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COVID-19 Response: ADB Trade and Supply Chain Finance

Trade has never been more critical for economic growth, jobs, and to ensure medical equipment, food and other vital goods get to where they are needed. ADB boosted its capacity to support trade and supply chains with more money and flexibility for its $2.4 billion Trade and Supply Chain Finance Programs.

The ADB's Trade and Supply Chain Finance Programs are excellent crisis response vehicles, with an extensive global network of 200 partner financial institutions through which support can be channeled quickly and efficiently.

Highlights of the Trade and Supply Chain Finance Programs’ response to date:

1,215 transactions valued at $818 million ($227 million of which was co-financed) in the 8 weeks since April 1. Highlights include:

  • 48 medical-supply transactions including test kits, medical equipment and other goods worth $30 million in Bangladesh, Pakistan, Sri Lanka, Uzbekistan and Viet Nam.
  • 269 food security/agriculture-related transactions valued at $237 million in Armenia, Bangladesh, Mongolia, Nepal, Pakistan, Samoa, Sri Lanka, and Viet Nam.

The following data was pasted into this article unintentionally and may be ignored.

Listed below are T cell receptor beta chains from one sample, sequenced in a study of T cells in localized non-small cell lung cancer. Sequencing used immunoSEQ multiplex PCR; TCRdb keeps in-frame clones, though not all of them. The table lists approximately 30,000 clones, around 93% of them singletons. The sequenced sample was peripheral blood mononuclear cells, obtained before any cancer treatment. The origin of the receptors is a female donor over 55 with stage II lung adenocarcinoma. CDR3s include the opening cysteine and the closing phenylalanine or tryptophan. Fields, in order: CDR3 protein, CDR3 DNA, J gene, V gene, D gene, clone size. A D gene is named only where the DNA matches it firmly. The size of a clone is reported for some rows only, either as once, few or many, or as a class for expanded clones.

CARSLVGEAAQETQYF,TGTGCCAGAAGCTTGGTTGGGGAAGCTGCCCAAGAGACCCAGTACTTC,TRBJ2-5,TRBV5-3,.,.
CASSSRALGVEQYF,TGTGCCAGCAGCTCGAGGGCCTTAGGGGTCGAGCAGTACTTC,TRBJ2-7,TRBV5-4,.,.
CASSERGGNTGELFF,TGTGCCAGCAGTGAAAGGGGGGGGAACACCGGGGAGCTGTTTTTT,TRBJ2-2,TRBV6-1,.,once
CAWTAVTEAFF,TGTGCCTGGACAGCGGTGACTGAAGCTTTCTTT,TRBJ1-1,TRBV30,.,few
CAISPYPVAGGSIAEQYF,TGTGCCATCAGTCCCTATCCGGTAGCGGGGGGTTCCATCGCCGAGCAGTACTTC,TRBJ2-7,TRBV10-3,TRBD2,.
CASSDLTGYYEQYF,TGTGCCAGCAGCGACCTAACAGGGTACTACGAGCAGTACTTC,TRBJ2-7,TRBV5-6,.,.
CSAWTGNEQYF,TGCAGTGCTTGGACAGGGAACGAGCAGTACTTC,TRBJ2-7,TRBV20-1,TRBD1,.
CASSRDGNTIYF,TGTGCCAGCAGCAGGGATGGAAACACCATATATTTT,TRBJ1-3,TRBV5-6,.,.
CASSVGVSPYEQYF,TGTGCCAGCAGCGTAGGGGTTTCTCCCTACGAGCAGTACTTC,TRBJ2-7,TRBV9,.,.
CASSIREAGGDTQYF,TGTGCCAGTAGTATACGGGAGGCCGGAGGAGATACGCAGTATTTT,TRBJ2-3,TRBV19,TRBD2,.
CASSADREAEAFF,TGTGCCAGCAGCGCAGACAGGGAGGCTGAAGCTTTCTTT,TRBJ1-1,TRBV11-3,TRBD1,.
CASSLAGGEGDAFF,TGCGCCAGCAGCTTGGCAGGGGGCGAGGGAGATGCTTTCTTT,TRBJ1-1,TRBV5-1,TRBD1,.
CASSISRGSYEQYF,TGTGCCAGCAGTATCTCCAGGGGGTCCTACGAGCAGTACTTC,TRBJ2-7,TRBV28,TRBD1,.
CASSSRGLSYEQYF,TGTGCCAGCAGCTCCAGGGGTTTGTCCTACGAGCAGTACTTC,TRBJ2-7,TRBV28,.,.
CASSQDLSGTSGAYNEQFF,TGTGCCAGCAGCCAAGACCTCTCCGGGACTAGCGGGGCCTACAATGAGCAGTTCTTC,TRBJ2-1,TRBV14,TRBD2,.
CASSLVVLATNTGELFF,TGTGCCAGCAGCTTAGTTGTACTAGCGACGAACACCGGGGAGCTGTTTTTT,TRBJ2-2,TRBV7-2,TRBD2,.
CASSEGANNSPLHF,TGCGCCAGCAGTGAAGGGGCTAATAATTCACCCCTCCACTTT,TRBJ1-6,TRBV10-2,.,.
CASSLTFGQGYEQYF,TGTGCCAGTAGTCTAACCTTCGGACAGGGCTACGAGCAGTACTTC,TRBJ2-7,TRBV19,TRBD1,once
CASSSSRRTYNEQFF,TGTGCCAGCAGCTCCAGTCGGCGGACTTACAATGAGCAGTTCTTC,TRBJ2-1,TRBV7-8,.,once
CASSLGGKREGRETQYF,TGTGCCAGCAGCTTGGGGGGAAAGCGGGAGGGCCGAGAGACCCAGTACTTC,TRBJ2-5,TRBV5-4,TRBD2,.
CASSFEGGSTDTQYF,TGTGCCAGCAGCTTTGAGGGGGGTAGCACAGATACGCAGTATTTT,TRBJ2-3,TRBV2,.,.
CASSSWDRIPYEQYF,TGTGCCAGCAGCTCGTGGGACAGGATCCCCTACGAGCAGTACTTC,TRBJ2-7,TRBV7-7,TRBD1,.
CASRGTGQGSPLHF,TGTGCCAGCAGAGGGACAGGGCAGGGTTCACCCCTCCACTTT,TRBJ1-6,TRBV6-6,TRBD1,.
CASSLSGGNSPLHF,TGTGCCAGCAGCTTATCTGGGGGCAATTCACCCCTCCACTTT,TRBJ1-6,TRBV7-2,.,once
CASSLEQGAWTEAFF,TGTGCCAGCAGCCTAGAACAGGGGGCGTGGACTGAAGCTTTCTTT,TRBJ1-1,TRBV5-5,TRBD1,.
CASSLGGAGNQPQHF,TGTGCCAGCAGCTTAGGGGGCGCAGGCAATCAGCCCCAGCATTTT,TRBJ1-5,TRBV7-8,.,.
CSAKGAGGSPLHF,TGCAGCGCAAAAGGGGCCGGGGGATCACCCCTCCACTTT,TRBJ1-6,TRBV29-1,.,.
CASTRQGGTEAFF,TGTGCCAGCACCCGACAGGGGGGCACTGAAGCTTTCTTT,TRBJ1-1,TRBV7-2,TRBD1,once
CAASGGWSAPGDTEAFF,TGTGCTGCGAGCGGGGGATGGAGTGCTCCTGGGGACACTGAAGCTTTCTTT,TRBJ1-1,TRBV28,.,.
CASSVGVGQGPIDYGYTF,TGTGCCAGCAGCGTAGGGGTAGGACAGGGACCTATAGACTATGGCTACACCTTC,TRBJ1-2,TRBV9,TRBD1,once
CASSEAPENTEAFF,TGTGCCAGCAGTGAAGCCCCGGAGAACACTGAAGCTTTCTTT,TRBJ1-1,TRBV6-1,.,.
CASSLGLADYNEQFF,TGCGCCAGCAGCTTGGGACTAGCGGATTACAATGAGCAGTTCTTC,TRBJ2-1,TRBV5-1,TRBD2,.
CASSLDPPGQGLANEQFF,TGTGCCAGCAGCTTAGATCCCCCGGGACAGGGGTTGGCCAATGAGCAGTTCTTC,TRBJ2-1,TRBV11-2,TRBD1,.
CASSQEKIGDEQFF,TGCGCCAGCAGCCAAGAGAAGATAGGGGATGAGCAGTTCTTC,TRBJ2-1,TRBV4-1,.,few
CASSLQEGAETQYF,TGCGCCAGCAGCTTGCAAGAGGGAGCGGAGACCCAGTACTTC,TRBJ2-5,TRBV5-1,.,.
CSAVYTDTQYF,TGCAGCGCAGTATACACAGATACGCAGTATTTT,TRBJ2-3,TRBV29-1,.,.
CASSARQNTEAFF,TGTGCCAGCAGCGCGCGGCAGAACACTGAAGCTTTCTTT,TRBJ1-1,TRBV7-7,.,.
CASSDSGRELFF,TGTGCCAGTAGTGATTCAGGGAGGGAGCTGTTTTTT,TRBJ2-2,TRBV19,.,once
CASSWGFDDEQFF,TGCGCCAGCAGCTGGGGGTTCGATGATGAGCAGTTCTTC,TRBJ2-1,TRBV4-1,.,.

• New TFP partnerships: 3 new bank partners in Papua New Guinea and Uzbekistan and one new loan agreement in Mongolia.

SCFP supported 19 medical/pharma transactions valued at $5.5 million ($2.73 million of which was co-financed) over the same period.

In the pipeline:

  • 3 medical supply chains worth $130 million, and a transaction in Indonesia for the manufacturing of personal protective equipment valued at $10 million.
  • 2 food security supply chains valued at $40 million in India and PRC to close by end-June

TFP/SCFP knowledge products include:

  • Webinar for banks on how to digitize trade operations How to Digitize Trade Operations, critical to making global trade and supply chains more secure took place 19 May with 300 people attending.
  • End-to-end mapping of the entire supply chain for seven critical pandemic-fighting goods, such as ventilators and N95 masks released May 28. Maps help banks, investors and government tensure companies have no bottlenecks and financial support is there to ramp up supply. They can use the resource to help identify/address bottlenecks to ramp up supplies quickly.
  • Weekly call with global trade finance banks to understand the rapidly changing market and to coordinate actions. Frequent contact with partner banks in DMCs
  • Expanding online trainings and courses to banks on anti-money laundering and to underpin support for companies in trade and supply chains.